23 April 2014 - Case of the Week #309
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Thanks to Drs. Joseph Fullmer, SUNY Upstate Medical University (USA) and Wei Huang, University of Wisconsin Hospital and Clinics (USA), for contributing this case. To contribute a Case of the Week, follow the guidelines on our Case of the Week page.
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• Patil: McGraw-Hill Specialty Board Review Anatomic Pathology
• Dabbs: Diagnostic Immunohistochemistry
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• Amin: Urological Pathology
• Lakhani: WHO Classification of Tumours of the Breast
• Montgomery: Biopsy Interpretation of theGastrointestinal Tract Mucosa: Volume 1: Non-Neoplastic
• Montgomery: Biopsy Interpretation of theGastrointestinal Tract Mucosa: Volume 2: Neoplastic
• Fletcher: WHO Classification of Tumours of Soft Tissue and Bone
• Fang: Cytopathology Review
• Bostwick:Urologic Surgical Pathology
Case of the Week #309
A 16 year old boy presented with a chronic left testicular mass, with no recent change in size. Serum tumor markers were normal. Imaging revealed a homogenous, 3.6 cm mass adjacent to the left testis. It did not have the classic appearance of testicular cancer and may have represented polyorchidism, but a malignant rhabdomyosarcoma or an infectious cause could not be excluded without biopsy or excision. A left radical orchiectomy was performed.
What is your diagnosis?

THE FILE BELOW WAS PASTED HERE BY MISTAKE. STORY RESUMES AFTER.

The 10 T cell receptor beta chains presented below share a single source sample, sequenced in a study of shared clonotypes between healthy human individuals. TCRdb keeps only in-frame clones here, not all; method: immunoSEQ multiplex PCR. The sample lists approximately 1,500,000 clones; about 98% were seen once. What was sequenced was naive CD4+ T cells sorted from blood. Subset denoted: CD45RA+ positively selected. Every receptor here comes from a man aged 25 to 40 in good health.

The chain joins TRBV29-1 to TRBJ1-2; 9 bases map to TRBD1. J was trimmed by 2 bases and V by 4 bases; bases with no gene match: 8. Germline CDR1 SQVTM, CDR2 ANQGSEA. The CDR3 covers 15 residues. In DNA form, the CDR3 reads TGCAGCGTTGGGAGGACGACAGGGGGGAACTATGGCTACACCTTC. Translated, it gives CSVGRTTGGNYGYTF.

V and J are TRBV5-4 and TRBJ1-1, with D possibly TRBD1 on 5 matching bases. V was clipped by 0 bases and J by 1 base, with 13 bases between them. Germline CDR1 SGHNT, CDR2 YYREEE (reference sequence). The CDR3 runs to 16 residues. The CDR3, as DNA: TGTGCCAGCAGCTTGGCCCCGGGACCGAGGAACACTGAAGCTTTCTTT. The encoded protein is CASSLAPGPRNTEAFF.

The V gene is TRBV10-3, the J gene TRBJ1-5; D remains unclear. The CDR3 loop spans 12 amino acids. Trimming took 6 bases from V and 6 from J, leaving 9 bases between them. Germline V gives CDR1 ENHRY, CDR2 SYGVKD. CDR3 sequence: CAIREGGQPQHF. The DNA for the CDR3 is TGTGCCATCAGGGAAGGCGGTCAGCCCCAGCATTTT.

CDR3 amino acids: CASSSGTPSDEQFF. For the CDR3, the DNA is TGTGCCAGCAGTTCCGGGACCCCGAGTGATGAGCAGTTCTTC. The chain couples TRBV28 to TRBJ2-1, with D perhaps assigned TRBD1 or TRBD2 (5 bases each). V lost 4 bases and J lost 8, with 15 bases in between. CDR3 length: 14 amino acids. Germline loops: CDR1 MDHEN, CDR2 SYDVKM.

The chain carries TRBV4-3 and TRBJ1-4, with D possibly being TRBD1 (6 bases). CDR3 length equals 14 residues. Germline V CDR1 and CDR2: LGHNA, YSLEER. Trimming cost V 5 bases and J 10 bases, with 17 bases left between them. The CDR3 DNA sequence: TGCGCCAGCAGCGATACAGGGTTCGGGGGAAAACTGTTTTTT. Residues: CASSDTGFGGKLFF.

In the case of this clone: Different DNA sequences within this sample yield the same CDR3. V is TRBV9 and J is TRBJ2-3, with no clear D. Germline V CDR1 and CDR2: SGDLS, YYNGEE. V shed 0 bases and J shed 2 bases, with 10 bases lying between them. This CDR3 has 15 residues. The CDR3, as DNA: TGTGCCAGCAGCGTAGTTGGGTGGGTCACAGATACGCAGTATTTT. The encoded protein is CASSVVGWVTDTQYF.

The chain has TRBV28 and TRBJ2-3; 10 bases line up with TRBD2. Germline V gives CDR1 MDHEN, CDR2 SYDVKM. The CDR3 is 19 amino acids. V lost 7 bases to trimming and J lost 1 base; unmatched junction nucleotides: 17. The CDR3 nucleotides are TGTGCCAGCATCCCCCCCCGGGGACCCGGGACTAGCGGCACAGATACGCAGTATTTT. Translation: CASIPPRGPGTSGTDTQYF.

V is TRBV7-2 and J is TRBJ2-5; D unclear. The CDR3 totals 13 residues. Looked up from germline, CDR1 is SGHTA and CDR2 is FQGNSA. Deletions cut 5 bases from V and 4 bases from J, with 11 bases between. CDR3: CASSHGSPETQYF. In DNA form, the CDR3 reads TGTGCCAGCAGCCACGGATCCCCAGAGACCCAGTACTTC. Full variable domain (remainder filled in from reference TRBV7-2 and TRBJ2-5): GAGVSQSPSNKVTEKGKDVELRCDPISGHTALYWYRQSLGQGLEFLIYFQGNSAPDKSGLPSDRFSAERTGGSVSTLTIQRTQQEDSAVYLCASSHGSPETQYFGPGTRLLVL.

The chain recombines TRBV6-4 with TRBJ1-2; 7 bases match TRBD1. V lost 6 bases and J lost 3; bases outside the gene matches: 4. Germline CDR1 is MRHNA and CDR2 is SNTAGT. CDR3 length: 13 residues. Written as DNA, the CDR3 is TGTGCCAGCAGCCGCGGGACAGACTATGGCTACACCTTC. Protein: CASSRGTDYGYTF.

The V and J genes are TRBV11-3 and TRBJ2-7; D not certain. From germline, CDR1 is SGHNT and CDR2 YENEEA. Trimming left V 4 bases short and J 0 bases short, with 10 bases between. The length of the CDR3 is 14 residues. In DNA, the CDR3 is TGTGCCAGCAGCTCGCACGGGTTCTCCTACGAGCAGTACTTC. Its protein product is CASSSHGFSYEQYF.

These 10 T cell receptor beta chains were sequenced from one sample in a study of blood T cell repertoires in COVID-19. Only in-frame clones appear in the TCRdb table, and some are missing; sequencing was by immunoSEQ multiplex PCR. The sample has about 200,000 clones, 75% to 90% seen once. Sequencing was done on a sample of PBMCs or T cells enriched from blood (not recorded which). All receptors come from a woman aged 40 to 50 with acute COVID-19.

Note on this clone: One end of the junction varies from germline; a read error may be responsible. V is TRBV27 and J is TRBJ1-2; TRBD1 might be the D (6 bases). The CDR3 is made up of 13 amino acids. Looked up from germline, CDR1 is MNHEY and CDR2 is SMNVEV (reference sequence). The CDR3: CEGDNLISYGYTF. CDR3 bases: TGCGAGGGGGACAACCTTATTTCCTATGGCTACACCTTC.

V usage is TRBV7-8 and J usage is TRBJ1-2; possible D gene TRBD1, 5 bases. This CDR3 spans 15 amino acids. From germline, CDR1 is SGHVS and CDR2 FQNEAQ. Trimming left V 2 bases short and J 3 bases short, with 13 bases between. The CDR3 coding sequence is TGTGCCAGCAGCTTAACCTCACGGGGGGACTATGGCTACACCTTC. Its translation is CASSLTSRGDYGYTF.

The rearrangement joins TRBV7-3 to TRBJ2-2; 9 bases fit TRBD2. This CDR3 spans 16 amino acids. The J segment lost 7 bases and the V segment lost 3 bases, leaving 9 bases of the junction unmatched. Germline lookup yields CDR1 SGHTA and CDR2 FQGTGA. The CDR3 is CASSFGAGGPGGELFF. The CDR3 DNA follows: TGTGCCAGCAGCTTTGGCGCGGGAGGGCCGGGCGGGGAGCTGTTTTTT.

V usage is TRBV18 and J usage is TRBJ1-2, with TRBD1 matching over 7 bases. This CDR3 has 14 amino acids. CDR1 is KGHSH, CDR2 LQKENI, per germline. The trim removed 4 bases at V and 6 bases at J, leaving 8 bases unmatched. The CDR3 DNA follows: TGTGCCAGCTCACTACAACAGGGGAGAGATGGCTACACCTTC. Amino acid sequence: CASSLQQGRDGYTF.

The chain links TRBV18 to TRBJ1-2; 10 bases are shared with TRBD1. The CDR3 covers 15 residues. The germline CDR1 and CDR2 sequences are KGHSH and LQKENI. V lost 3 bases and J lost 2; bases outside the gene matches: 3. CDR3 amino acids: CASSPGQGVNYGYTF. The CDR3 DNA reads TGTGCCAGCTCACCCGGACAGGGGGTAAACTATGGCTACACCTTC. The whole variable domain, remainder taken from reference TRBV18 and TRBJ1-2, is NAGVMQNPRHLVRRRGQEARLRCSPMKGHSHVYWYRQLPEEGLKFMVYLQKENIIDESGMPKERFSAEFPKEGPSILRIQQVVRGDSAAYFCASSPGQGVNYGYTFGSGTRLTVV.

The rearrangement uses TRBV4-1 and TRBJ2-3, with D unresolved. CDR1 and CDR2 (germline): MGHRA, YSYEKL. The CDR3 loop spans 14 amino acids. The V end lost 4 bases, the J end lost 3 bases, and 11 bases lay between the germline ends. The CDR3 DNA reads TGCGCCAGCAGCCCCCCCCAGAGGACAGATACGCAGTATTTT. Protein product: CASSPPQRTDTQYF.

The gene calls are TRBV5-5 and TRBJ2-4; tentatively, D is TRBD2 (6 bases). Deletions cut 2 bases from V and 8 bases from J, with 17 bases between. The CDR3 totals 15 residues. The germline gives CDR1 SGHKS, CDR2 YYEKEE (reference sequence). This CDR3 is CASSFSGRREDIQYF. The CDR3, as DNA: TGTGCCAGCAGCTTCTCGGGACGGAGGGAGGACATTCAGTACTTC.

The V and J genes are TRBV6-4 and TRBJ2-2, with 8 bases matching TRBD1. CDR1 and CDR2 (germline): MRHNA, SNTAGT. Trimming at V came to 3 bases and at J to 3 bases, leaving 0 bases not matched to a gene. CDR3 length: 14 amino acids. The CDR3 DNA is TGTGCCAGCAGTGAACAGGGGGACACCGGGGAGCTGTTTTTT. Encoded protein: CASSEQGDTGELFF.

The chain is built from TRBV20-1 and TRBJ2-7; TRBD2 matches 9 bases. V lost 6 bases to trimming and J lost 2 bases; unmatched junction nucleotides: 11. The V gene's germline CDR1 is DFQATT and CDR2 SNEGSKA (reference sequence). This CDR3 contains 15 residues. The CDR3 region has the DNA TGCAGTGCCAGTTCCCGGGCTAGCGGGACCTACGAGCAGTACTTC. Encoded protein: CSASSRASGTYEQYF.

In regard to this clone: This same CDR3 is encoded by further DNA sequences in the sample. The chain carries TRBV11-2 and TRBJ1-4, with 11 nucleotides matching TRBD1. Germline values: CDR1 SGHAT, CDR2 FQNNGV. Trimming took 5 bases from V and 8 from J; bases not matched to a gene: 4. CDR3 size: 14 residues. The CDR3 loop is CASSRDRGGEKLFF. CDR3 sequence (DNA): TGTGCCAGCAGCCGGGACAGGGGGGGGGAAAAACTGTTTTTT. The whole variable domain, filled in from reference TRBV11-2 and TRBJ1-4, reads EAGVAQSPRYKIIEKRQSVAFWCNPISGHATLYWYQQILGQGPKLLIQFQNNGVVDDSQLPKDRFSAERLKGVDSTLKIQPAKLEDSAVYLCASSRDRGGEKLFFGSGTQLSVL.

Splenogonadal fusion syndrome
The microscopic sections show histologically normal splenic tissue adherent to testicular parenchyma. Splenogonal fusion syndrome, see also Spleen chapter, is a rare congenital condition, usually presenting before age 20, with 50%+ present before age 10. In males, in occurs only in the left testis. It can also occur in females (see Ovary nontumor chapter).
The fusion is termed either continuous (attaching to spleen) or discontinuous (intrascrotal splenic nodules attached to testis, spermatic cord, epididymis, appendix of testis or appendix of epididymis). The continuous form is associated with limb-bud anomalies such as peromelia (severe congenital anomalies of extremities identical to thalidomide embryopathy) and micrognatia (small jaw) (Urology 1988;32:521, OMIM #183300). The discontinuous type is rarely associated with cardiac defects.
Gross examination shows splenic tissue well demarcated from the gonad / testis. Microscopically, as in this case, normal splenic parenchyma is identified, but there may also be fibrosis, thrombi, calcification, fatty degeneration and hemosiderin. The testicular tissue may be normal, or have atrophy or fibrosis of seminiferous tubules, increased Leydig cells, or thrombosis of spermatic vessels.
The differential diagnosis includes lymphoma or a germ cell tumor.
Optimal treatment is excision of the ectopic splenic tissue only, to prevent testicular atrophy, torsion or infarction, and preserve fertility (Ann R Coll Surg Engl 2006;88:163, Exp Ther Med 2013;6:816).
Nat Pernick, M.D., President
and Palak Thakore, Associate Medical Editor
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